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Rev Pneumol Clin. 1991;47(2):75-9.

[Isolated cough and bronchial asthma].

[Article in French]

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  • 1D├ępartement de M├ędecine interne, Cliniques universitaires Saint-Luc Belgique.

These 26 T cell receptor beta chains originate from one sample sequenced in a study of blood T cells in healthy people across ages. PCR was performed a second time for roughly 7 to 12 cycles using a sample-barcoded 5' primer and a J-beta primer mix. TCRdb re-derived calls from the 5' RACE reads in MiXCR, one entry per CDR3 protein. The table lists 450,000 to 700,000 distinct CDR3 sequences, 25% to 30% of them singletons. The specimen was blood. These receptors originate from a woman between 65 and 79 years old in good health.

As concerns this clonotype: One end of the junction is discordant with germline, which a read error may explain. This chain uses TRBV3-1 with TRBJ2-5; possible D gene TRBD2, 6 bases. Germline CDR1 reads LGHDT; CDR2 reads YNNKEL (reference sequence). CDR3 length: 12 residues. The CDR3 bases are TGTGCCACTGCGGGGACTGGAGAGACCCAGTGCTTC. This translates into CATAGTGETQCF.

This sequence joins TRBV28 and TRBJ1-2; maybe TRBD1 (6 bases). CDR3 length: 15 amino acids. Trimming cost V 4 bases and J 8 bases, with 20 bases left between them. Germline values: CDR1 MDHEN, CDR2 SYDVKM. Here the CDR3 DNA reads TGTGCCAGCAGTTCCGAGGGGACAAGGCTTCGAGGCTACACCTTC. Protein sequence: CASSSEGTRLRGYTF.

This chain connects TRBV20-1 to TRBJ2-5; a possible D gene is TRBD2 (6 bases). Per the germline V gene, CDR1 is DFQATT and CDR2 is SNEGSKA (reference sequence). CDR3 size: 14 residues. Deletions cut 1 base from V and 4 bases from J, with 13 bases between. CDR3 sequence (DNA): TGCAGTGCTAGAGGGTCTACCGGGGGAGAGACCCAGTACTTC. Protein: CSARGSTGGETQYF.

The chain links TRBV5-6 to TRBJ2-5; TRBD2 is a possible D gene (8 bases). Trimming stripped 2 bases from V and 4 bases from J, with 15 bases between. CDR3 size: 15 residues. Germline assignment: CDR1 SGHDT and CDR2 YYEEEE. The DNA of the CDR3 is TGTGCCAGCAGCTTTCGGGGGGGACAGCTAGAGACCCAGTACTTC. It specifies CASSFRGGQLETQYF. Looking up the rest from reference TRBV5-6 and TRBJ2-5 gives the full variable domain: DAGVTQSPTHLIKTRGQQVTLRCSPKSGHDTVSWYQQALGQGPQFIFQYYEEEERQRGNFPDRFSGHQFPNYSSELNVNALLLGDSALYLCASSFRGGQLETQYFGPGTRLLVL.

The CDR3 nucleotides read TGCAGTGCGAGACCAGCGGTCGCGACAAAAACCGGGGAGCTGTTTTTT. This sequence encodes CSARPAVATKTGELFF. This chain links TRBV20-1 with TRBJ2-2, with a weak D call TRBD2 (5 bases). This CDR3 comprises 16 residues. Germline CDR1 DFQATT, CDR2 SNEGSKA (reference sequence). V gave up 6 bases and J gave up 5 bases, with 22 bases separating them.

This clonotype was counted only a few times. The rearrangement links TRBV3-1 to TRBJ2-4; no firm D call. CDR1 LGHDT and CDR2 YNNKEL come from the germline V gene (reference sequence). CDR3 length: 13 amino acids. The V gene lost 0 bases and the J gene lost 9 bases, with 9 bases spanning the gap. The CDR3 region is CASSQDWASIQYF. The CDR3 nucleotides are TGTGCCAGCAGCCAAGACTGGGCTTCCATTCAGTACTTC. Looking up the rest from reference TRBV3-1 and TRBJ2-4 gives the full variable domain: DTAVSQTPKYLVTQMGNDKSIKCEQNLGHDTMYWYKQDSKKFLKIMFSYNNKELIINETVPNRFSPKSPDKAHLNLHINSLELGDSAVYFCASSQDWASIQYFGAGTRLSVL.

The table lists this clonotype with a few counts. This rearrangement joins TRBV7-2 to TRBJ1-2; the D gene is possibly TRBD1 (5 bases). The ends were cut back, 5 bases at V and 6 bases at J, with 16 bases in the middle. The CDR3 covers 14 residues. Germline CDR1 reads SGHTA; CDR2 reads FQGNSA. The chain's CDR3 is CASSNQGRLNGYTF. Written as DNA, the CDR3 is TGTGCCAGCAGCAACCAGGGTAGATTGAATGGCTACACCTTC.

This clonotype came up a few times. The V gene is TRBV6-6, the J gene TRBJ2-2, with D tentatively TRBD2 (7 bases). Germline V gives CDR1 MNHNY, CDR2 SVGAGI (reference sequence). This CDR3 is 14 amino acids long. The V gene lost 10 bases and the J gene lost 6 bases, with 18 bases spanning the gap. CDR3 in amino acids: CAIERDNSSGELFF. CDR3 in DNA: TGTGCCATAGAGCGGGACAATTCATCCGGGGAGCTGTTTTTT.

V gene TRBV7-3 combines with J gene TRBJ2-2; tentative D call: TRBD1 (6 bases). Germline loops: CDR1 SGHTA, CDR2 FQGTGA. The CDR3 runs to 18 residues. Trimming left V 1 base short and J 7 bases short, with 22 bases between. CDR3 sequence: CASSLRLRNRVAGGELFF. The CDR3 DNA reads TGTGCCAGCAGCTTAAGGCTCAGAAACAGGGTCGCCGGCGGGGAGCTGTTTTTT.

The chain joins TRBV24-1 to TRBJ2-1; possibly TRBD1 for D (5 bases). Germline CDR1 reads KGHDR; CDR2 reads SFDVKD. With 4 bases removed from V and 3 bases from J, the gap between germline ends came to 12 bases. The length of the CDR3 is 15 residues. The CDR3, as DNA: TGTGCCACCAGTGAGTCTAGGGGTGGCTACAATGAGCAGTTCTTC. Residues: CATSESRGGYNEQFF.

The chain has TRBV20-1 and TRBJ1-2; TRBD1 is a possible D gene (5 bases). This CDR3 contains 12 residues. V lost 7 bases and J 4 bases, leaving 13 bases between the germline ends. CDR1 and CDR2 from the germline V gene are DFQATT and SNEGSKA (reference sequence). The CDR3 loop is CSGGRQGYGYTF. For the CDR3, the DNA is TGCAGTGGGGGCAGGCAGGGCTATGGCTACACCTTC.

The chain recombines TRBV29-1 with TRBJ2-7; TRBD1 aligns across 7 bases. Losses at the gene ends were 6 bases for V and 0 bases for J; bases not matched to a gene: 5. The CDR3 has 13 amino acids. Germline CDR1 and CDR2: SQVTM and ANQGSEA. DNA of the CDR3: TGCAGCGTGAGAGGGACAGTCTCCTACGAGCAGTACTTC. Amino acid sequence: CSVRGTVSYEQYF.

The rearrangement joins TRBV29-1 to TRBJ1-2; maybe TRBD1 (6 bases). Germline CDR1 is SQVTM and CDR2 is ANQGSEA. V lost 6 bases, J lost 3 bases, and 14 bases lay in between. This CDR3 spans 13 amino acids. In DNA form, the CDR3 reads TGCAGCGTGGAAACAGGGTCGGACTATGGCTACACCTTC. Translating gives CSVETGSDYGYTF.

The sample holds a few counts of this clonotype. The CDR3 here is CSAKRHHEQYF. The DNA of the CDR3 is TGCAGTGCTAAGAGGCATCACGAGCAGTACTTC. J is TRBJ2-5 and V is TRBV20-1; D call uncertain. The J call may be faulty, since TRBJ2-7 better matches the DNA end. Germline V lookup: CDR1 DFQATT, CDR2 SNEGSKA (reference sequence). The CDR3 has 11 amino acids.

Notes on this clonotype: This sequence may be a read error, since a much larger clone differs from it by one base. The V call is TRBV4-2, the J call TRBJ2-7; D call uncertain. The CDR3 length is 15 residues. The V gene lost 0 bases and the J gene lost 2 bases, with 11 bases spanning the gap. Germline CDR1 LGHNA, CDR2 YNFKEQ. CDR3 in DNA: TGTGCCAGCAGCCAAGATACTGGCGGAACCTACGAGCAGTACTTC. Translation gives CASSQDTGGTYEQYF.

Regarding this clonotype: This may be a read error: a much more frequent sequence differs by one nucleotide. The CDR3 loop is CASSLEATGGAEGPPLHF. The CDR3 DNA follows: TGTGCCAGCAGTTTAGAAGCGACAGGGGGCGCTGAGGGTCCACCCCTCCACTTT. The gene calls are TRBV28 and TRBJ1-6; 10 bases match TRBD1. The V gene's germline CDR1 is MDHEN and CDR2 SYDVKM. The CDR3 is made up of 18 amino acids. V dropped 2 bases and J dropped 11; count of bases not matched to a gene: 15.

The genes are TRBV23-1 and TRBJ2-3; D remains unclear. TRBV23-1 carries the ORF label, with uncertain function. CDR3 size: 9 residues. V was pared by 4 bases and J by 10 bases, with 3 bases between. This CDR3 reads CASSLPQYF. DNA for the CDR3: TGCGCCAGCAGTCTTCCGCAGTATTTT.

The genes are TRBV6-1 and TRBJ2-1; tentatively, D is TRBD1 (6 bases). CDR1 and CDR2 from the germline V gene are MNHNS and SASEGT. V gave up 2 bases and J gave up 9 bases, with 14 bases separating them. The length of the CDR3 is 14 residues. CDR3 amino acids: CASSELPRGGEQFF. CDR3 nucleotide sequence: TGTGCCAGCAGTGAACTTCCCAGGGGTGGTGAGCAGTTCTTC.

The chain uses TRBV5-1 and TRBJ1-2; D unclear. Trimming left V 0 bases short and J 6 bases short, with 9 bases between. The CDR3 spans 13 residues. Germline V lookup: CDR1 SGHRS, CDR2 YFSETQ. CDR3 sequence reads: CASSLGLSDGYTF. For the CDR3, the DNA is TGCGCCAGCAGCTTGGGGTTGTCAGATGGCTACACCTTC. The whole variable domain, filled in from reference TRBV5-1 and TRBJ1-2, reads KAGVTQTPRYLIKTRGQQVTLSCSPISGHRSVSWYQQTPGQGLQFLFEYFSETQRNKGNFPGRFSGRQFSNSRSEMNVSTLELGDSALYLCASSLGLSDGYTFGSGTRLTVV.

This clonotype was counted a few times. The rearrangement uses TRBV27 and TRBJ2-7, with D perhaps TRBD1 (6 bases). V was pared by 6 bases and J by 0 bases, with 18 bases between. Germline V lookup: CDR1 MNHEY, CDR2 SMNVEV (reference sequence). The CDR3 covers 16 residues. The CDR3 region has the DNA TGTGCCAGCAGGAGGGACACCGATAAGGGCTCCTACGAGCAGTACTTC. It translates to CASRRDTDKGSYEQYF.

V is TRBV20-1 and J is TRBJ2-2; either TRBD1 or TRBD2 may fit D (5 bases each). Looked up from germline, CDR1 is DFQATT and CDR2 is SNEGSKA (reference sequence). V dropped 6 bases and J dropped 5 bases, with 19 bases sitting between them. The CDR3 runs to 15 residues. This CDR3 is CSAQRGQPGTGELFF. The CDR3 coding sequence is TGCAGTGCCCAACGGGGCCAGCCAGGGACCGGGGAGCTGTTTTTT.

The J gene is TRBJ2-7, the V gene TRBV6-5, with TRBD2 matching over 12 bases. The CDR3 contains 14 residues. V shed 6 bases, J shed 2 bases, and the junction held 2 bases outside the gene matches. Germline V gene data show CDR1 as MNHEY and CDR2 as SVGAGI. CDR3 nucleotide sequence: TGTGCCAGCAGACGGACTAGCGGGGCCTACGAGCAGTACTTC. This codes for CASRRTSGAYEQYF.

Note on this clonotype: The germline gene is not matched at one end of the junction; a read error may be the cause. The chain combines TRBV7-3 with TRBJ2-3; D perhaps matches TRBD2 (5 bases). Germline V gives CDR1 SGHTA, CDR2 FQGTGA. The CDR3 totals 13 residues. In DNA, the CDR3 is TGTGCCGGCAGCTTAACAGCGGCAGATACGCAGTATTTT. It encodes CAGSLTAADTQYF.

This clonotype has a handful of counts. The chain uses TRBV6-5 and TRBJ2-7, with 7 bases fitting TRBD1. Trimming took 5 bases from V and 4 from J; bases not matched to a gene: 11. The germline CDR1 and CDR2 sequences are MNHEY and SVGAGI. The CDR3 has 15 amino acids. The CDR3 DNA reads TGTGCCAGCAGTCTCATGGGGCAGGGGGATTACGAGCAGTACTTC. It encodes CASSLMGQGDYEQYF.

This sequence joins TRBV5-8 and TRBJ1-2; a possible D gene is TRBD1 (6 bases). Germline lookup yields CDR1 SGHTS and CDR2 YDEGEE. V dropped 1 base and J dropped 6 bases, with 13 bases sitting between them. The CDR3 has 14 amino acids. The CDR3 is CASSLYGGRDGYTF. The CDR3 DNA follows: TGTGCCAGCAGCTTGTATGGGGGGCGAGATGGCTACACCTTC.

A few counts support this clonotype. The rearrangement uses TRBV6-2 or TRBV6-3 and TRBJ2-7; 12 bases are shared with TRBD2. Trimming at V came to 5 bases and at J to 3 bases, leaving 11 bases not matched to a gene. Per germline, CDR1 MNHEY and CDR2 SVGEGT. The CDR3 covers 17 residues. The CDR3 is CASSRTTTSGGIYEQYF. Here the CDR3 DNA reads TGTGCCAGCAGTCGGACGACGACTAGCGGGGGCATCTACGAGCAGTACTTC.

Over an 18-month period 31 patients (27 female and 4 male) were referred to the ENT department of our clinic for a 1-month to 14-year history of isolated non-productive cough. As ENT examination, including posterior rhinoscopy, was normal, these patients were sent to the pneumology department. Physical examination and X-ray films of the chest were negative, and the patients did not take an angiotensin converting enzyme inhibitor that could have induced this cough. Inhalation of acetylcholine lowered vital capacity by 32 +/- 14% and forced expiratory volume by 34 +/- 16%, a test which is the hallmark of bronchial hyperreactivity. Three patients were atopic. We believe that this cough can be the only manifestation of bronchial asthma. In these patients, cough was suppressed or strongly attenuated by the inhalation, 5 times a day, of salbutamol 200 mg puffs and beclomethasone dipropionate 250 mcg. In addition, the atopic patients were prescribed 10 puffs of sodium cromoglycate per day. Complaints of isolated non-productive cough must always suggest that possibility of bronchial asthma, and a bronchial provocation test must be performed to confirm this diagnosis.

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